“We consume more stereotypes than bread”

Anahit Danielyan


Gegham Baghdasaryan, editor of the monthly publication The Analyticon published in Stepanakert, has been living in Yerevan in recent years. He is the president of the Stepanakert Press Club and knows Nagorno-Karabakh’s media sector from inside.

In his opinion, the constitutional referendum that took place in February in Artsakh was covered quite actively by media in Armenia. The reasons, however, are not unequivocal.

From what I recall, Artsakh’s constitutional referendum was an exceptional event, whereby journalists from Armenia were taken to Stepanakert free of charge. In your opinion, why was that?

The Artsakh authorities have always been more open and attentive to outside media outlets, particularly those from Armenia. The instances are not few, when refusing to provide some information or another in a timely manner to some local media outlet or another, they provided it in a timely fashion to outside media outlets.

As a result, Artsakh media outlets are forced to cite or reproduce Artskh news from any published report of any media outlet in Armenia.

Artsakh media outlets are less interesting and less important for the local authorities. The reason is the paltry Artsakh media sector, the “authors” of which are the authorities themselves, as well as the total control of local media outlets. 

And this is why the authorities try to “conquer new horizons.”

Generally, with the active involvement of outside media outlets, an attempt was made to conceal the domestic disinterest and leave an impression of “landmark elections.” Let’s not forget, as well, the propaganda component, which is a very serious issue for an unrecognized state.

The authorities’ attempts to actively involve media outlets from Armenia perhaps were aimed mainly at that, since entering the international arena with local resources, to put it mildly, is not possible. It can be said that at least this mission served its purpose.

Whereas generally Armenian media outlets’ indifference to events in Artsakh is quite understandable: newsworthy opportunities occur quarterly at best, but, you know, it’s not possible to keep the topic “hot” with that.

By and large, there’s no newsworthiness [here]. It remains to characterize the coverage as expeditionary, which Artsakh authorities are accustomed to doing. 

Was coverage of Artsakh’s constitutional referendum, the discussion on ‘yes’ and ‘no’ likewise expeditionary?

The coverage, or rather, the propaganda, was sufficiently visible/audible/understandable. As for the sufficient presentation of the yes/no [arguments], well, by and large, they were presented in almost the same proportion as they existed in Artsakh’s public life. 

In Artsakh’s unipolar political arena, in the unipolar public arena, understandably the “no’s” were incomparably fewer, which was reflected in Armenian media outlets. 

It’s a different matter that broadcast media, in turn, paid less attention to the “no” [camp] than, say, new media and social media. But the guilty in all cases is, as they say, the bitter reality, and not the mirror.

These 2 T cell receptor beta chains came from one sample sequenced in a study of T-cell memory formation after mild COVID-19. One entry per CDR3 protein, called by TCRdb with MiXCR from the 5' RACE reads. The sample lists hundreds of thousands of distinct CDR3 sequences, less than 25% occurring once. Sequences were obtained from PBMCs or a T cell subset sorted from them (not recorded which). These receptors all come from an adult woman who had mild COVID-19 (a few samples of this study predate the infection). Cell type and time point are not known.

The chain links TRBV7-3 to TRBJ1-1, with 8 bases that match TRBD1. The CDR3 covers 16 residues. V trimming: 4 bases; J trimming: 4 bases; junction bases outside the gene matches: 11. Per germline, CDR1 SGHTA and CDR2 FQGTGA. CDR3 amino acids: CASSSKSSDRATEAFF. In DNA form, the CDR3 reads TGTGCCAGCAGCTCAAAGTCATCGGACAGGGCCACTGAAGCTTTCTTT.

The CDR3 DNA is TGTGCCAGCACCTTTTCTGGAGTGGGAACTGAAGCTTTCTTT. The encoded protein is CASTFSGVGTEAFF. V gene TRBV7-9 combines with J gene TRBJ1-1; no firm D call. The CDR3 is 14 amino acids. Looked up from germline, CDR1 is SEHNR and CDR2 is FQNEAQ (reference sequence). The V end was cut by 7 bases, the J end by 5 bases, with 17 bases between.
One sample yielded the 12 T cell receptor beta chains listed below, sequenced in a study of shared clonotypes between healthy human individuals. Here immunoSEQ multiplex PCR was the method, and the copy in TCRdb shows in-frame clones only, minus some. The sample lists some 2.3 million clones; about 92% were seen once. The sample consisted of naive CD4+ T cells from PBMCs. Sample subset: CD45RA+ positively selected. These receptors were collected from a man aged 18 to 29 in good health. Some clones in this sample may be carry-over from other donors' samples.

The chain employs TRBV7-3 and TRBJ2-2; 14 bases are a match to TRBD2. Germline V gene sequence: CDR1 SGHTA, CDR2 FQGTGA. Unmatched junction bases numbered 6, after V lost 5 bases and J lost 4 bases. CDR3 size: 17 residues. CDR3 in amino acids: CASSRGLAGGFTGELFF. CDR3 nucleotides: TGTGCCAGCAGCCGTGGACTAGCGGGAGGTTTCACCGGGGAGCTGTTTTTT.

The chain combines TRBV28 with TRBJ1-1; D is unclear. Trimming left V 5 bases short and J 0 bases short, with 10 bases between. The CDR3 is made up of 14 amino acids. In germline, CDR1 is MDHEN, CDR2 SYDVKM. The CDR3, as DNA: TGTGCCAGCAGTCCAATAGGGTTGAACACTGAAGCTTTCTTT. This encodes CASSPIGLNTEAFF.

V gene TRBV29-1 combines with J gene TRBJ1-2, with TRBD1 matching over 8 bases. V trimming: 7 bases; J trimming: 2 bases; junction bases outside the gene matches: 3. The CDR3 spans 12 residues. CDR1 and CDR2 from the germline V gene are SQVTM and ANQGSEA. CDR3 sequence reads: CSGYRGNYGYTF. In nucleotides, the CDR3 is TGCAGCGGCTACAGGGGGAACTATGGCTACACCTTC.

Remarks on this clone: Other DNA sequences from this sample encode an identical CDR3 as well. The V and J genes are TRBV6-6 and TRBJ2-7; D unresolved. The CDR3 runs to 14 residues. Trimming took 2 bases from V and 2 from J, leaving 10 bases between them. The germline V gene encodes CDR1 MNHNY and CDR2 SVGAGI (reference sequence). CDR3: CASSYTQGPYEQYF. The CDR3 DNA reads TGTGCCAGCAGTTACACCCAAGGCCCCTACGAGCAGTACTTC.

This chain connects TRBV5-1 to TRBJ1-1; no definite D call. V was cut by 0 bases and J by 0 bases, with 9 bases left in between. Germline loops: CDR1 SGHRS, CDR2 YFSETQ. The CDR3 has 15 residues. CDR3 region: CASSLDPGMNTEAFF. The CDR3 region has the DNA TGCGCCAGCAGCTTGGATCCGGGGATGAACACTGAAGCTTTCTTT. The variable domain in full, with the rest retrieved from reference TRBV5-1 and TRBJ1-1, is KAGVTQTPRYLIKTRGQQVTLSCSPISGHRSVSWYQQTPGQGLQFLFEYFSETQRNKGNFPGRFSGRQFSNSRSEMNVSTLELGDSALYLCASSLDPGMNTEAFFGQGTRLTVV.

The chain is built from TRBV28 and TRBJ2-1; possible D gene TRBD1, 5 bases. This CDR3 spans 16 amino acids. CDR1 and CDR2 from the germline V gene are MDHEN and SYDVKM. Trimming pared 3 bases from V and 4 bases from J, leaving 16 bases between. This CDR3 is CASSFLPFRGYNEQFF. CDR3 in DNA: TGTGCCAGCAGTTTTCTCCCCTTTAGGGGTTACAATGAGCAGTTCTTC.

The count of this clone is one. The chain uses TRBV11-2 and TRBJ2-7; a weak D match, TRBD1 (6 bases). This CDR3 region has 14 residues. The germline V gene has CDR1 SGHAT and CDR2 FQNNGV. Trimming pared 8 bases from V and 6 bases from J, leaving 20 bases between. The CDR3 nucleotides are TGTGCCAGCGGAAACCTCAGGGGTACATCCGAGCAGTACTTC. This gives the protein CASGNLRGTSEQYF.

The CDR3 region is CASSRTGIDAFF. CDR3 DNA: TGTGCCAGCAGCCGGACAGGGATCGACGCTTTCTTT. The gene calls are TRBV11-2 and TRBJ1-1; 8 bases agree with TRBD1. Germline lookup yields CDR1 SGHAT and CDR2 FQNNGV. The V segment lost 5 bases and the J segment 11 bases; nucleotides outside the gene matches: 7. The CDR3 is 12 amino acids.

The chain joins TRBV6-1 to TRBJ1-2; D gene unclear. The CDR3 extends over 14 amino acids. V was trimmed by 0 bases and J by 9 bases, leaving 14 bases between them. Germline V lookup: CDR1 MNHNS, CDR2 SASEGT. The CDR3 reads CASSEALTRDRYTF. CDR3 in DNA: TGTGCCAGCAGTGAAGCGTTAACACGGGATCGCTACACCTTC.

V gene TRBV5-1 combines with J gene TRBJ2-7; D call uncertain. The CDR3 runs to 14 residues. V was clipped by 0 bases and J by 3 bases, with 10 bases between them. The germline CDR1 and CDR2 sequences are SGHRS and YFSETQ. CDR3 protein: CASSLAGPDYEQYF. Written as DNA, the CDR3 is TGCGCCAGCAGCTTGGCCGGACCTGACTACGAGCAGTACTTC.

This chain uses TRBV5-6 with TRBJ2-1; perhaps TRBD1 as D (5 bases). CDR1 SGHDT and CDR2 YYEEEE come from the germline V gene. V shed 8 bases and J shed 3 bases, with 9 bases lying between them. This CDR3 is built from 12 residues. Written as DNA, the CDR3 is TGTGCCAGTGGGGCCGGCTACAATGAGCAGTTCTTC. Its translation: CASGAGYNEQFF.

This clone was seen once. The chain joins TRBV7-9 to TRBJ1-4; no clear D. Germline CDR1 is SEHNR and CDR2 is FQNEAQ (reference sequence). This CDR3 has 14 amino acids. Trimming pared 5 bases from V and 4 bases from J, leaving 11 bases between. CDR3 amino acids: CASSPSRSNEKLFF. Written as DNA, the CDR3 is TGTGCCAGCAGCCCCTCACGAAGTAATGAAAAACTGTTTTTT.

If media outlets in Armenia more or less vigorously cover events occurring in Artsakh, the same can’t be said of Artsakh media outlets. In your opinion, what is the reason?

Artsakh media outlets react to real life according to their social status, in a manner appropriate to the degree of independence they have or don’t have, according to the development of the media sector and the amount of diversity in that media sector. 

And just one fact is enough to understand the paltry state of the media sector: four TV companies operated for years in Armenia’s Shirak marz [province] alone, while operating in the second Armenian state [Karabakh] from the beginning is only one TV company, Artsakh’s state (called public) television with its daily few hours of airtime.

And you talk about coverage…

It seems that the Karabakh media sector has problems. What are they?

Assessing the issues of Artsakh’s media sector in isolation wouldn’t be right; they must be viewed in the context of the overall public and political life.

And we’ve already spoken about public and political unipolarity. The thing is, diversity of information is not possible if there’s no diversity in the political arena. 

And diversity in the political field, in turn, depends on diversity in the economic arena, from diversity of the owners of the economic levers and resources. 

It’s no secret that all the levers and resources are owned by the government and a pro-government clique. As for where informational diversity is to appear after all this, the devil himself would whimper from helplessness…

Artsakh media outlets don’t produce stories on civic movements and opposition activities in Armenia. Is this a local stereotype that, for example, Armenia’s domestic problems (e.g., Electric Yerevan) shouldn’t be reported?

We live in a period of flourishing stereotypes; we consume more stereotypes than bread, and it’s been a long time since our informational stomach was able to distinguish “surrogate” from “organic” information food.

Life with its diversity seems very dangerous for our informational, let me say, health. The ruling authorities lovingly care about this “health” of ours. And through controlled media they serve that which cannot ruin, let me say, this health of ours.

There is a carefully designed media diet. This is quite natural for a place where media outlets have long conceded their place to propaganda means. 

And the exceptions, as they say, don’t constitute quality.

Interview by Anahit Danielyan

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